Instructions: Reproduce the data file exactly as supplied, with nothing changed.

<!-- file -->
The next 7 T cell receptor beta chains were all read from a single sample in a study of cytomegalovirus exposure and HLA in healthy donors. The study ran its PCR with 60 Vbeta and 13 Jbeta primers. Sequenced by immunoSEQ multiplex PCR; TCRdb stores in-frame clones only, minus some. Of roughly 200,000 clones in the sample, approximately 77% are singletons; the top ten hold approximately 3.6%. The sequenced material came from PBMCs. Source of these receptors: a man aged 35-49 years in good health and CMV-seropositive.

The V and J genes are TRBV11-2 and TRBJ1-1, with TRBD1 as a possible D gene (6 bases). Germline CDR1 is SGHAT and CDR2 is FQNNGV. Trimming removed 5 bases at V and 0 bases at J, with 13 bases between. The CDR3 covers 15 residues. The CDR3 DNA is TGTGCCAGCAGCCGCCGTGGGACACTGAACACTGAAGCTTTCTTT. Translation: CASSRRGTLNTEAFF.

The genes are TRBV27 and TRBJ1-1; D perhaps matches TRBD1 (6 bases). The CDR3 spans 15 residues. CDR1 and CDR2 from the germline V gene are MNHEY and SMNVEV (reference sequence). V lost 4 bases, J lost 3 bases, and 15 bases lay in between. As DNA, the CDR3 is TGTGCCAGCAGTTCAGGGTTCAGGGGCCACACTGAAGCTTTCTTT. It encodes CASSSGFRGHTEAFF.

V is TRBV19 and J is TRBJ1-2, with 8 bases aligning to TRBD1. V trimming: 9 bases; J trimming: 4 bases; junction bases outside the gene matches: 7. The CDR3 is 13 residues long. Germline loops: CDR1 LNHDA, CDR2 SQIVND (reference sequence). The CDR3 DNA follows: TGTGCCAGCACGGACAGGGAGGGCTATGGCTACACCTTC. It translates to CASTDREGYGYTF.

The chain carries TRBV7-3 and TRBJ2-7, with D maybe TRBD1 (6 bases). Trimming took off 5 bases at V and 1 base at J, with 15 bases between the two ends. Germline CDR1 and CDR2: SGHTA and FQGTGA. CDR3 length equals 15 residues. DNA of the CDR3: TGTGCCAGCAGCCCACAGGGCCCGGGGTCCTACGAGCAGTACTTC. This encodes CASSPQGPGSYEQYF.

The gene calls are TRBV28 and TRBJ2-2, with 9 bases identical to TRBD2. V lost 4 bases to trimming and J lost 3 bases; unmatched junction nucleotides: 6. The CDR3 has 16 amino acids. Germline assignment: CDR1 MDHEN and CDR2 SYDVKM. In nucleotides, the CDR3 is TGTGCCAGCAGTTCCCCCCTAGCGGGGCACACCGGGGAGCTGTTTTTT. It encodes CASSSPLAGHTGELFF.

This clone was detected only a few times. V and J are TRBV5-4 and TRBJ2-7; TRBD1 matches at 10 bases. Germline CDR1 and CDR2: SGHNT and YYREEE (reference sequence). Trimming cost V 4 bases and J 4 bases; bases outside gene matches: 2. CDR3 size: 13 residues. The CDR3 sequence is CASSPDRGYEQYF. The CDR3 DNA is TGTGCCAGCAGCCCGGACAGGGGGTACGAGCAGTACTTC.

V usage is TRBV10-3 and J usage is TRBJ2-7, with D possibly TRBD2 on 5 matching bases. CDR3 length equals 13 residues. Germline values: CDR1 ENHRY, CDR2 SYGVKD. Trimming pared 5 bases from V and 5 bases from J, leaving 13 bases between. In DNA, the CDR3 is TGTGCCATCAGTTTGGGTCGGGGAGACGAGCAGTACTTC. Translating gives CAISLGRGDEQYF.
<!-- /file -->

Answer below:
The next 7 T cell receptor beta chains were all read from a single sample in a study of cytomegalovirus exposure and HLA in healthy donors. The study ran its PCR with 60 Vbeta and 13 Jbeta primers. Sequenced by immunoSEQ multiplex PCR; TCRdb stores in-frame clones only, minus some. Of roughly 200,000 clones in the sample, approximately 77% are singletons; the top ten hold approximately 3.6%. The sequenced material came from PBMCs. Source of these receptors: a man aged 35-49 years in good health and CMV-seropositive.

The V and J genes are TRBV11-2 and TRBJ1-1, with TRBD1 as a possible D gene (6 bases). Germline CDR1 is SGHAT and CDR2 is FQNNGV. Trimming removed 5 bases at V and 0 bases at J, with 13 bases between. The CDR3 covers 15 residues. The CDR3 DNA is TGTGCCAGCAGCCGCCGTGGGACACTGAACACTGAAGCTTTCTTT. Translation: CASSRRGTLNTEAFF.

The genes are TRBV27 and TRBJ1-1; D perhaps matches TRBD1 (6 bases). The CDR3 spans 15 residues. CDR1 and CDR2 from the germline V gene are MNHEY and SMNVEV (reference sequence). V lost 4 bases, J lost 3 bases, and 15 bases lay in between. As DNA, the CDR3 is TGTGCCAGCAGTTCAGGGTTCAGGGGCCACACTGAAGCTTTCTTT. It encodes CASSSGFRGHTEAFF.

V is TRBV19 and J is TRBJ1-2, with 8 bases aligning to TRBD1. V trimming: 9 bases; J trimming: 4 bases; junction bases outside the gene matches: 7. The CDR3 is 13 residues long. Germline loops: CDR1 LNHDA, CDR2 SQIVND (reference sequence). The CDR3 DNA follows: TGTGCCAGCACGGACAGGGAGGGCTATGGCTACACCTTC. It translates to CASTDREGYGYTF.

The chain carries TRBV7-3 and TRBJ2-7, with D maybe TRBD1 (6 bases). Trimming took off 5 bases at V and 1 base at J, with 15 bases between the two ends. Germline CDR1 and CDR2: SGHTA and FQGTGA. CDR3 length equals 15 residues. DNA of the CDR3: TGTGCCAGCAGCCCACAGGGCCCGGGGTCCTACGAGCAGTACTTC. This encodes CASSPQGPGSYEQYF.

The gene calls are TRBV28 and TRBJ2-2, with 9 bases identical to TRBD2. V lost 4 bases to trimming and J lost 3 bases; unmatched junction nucleotides: 6. The CDR3 has 16 amino acids. Germline assignment: CDR1 MDHEN and CDR2 SYDVKM. In nucleotides, the CDR3 is TGTGCCAGCAGTTCCCCCCTAGCGGGGCACACCGGGGAGCTGTTTTTT. It encodes CASSSPLAGHTGELFF.

This clone was detected only a few times. V and J are TRBV5-4 and TRBJ2-7; TRBD1 matches at 10 bases. Germline CDR1 and CDR2: SGHNT and YYREEE (reference sequence). Trimming cost V 4 bases and J 4 bases; bases outside gene matches: 2. CDR3 size: 13 residues. The CDR3 sequence is CASSPDRGYEQYF. The CDR3 DNA is TGTGCCAGCAGCCCGGACAGGGGGTACGAGCAGTACTTC.

V usage is TRBV10-3 and J usage is TRBJ2-7, with D possibly TRBD2 on 5 matching bases. CDR3 length equals 13 residues. Germline values: CDR1 ENHRY, CDR2 SYGVKD. Trimming pared 5 bases from V and 5 bases from J, leaving 13 bases between. In DNA, the CDR3 is TGTGCCATCAGTTTGGGTCGGGGAGACGAGCAGTACTTC. Translating gives CAISLGRGDEQYF.